Rae Paoletta • Sep 26, 2022
See DART’s final images before it smashed into an asteroid
Today, Sept. 26, an unsuspecting asteroid was confronted by a NASA spacecraft sent to rock its rocky world. If the walloping went well, it could help protect Earth from dangerous asteroids down the line.
At 7:14 p.m. EDT (23:14 UTC), the Double Asteroid Redirection Test (DART) spacecraft ended its 10-month mission by colliding with Dimorphos, the satellite of a near-Earth asteroid called Didymos. DART aims to move the moonlet closer to its parent asteroid, changing its orbital period from 11.9 to 11.8 hours. It’s a seemingly small change with potentially huge implications.
With DART, NASA is testing the efficacy of a planetary defense strategy known as the kinetic impactor technique. In this method, a spacecraft must travel fast enough to not only hit, but move, an asteroid off its typical course so its path is no longer a threat to Earth. By measuring how far Dimorphos budged, scientists will better understand how viable the kinetic impactor technique is in real-life.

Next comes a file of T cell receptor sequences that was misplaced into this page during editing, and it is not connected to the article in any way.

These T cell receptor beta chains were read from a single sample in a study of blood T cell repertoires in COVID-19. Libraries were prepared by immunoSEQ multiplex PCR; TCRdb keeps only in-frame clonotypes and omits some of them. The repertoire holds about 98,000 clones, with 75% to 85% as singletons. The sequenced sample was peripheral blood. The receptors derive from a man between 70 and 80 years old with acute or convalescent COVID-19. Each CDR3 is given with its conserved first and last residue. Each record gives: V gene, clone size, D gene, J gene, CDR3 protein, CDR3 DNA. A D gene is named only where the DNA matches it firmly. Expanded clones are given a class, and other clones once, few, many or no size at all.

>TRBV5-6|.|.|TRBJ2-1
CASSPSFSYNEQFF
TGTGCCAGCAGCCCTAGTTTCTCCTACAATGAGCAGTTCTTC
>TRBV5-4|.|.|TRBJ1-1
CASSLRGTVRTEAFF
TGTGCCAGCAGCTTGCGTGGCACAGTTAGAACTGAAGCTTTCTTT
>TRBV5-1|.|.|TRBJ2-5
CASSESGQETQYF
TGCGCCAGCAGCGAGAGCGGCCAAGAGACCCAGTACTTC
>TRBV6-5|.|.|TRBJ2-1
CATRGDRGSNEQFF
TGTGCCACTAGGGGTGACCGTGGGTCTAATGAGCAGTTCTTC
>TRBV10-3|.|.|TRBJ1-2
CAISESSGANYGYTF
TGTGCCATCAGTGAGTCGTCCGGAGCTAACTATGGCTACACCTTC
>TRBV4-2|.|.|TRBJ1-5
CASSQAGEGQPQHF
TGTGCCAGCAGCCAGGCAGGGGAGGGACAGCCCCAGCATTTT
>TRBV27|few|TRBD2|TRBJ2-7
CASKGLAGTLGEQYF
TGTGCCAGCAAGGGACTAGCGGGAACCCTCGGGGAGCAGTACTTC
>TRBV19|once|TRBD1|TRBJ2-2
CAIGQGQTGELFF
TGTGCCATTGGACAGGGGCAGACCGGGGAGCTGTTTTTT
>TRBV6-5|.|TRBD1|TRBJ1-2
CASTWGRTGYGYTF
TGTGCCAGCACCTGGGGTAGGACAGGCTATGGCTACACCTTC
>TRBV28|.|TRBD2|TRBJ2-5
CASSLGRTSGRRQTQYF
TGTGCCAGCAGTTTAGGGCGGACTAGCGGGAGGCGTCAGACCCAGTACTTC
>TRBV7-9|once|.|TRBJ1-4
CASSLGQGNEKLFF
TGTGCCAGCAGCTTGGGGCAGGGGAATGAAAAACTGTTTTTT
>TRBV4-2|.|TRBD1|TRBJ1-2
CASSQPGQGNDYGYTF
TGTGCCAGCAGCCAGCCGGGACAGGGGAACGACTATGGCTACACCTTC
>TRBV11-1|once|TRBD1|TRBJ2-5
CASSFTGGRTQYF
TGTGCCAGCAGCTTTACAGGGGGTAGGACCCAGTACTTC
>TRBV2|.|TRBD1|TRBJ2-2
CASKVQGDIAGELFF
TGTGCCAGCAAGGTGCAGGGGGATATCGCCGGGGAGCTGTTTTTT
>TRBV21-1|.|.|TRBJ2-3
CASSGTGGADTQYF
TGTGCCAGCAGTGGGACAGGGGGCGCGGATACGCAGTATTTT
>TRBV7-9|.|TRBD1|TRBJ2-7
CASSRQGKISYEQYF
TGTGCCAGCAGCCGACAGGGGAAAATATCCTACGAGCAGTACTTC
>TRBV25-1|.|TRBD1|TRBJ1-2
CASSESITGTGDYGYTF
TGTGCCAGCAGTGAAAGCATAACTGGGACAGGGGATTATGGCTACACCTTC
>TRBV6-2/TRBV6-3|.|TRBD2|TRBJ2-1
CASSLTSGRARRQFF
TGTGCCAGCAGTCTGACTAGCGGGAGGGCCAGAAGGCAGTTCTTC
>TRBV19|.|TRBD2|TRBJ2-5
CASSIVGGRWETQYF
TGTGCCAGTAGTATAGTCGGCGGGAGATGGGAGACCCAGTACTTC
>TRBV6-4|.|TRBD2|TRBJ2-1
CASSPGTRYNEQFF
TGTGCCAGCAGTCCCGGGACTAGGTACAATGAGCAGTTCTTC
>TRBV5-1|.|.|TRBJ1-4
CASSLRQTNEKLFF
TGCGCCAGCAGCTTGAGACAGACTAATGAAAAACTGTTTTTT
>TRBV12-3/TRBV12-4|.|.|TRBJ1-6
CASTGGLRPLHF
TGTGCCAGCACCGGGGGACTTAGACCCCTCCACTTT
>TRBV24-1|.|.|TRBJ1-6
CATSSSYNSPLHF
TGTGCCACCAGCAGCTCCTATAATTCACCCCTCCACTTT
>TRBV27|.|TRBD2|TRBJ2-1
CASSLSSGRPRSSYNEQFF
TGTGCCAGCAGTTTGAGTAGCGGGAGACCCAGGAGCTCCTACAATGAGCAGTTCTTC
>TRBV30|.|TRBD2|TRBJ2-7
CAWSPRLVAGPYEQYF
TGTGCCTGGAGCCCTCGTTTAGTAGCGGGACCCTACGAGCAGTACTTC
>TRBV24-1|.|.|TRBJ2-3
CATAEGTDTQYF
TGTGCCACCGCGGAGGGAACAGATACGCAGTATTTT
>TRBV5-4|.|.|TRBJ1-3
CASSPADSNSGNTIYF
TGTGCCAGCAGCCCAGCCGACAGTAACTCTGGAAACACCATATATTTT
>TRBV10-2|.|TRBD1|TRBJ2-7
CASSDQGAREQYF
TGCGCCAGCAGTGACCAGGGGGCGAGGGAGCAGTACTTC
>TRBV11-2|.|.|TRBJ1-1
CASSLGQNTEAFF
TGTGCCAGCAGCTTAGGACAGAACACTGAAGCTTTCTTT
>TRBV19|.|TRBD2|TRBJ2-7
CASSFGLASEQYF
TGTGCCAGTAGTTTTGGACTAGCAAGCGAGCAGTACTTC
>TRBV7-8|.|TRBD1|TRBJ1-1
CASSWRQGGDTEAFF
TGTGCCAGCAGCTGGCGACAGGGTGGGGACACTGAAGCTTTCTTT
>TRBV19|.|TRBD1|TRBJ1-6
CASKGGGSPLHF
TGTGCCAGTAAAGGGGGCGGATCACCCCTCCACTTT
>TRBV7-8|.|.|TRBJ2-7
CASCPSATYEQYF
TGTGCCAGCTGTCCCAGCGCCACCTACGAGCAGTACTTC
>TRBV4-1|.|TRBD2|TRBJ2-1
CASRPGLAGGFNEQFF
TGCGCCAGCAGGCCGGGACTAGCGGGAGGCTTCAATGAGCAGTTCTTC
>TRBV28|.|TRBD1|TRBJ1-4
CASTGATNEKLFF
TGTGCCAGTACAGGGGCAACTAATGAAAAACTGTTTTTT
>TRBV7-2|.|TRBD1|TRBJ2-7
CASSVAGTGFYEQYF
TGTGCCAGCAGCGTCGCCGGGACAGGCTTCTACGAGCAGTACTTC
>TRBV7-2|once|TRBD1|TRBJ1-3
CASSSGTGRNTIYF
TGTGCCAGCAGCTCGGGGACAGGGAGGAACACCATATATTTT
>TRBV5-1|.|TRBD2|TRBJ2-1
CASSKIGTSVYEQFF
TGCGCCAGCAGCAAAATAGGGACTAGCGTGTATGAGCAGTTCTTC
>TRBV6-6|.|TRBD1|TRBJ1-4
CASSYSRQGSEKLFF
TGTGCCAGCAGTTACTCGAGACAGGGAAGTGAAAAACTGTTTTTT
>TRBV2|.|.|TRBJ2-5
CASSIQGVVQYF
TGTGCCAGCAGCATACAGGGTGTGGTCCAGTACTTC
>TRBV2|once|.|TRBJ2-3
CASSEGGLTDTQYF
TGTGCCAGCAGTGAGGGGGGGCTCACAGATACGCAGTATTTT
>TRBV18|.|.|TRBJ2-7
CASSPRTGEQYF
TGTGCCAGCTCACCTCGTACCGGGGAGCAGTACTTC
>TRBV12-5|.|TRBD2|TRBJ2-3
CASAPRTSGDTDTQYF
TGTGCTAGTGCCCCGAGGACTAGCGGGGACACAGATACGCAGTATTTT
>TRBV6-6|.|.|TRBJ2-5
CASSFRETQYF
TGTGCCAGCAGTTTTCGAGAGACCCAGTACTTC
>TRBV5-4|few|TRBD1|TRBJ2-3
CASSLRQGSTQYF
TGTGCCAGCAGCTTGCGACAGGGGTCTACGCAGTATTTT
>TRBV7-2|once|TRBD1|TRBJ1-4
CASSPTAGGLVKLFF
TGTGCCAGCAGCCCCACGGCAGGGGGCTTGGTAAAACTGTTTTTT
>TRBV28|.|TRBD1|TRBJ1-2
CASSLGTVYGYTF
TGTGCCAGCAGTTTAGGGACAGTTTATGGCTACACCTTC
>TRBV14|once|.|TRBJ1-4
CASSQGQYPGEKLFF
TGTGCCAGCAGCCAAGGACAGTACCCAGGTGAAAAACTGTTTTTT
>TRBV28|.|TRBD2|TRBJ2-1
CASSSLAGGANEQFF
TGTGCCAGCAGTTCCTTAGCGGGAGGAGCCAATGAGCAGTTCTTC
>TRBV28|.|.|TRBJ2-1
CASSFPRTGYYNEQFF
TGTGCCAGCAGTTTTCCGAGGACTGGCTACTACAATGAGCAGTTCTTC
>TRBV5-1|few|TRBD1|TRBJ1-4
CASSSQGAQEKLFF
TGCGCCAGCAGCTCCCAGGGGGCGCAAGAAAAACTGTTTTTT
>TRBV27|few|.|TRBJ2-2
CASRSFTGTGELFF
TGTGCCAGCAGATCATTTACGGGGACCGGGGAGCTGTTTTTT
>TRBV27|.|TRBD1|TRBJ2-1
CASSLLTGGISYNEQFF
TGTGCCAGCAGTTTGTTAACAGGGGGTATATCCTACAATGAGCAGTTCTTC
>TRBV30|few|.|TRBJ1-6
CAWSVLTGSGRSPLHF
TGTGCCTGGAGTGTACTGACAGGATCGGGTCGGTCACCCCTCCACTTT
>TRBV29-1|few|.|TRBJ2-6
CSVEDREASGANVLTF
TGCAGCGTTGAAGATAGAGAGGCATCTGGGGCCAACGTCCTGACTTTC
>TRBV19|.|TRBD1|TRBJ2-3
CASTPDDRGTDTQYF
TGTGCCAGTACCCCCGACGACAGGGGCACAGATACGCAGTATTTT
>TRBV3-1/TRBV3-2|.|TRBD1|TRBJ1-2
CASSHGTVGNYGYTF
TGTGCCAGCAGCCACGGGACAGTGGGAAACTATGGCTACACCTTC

We’ll have some early updates on that soon. In the next few weeks or months, we could have images of DART’s impact and aftermath thanks to the Italian Space Agency’s LICIACube. LICIACube, or the Light Italian Cubesat for Imaging of Asteroids, hitched a ride to the Didymos system with DART to document today’s events.
Ground-based telescopes will also give us some insight into DART’s collision, but it won’t be until ESA’s Hera mission in 2026 that another spacecraft will thoroughly inspect the scene.
So while DART’s literal impact is over, its proverbial one lives on. The mystery of what happened is just beginning, and these images from DART's DRACO camera are our first clues:
Update (9/27): The Italian Space Agency released the first images from DART's impact taken by its LICIACube instrument. We've included a few of them below.
You can learn more about The Planetary Society’s efforts to defend Earth from dangerous asteroids here.
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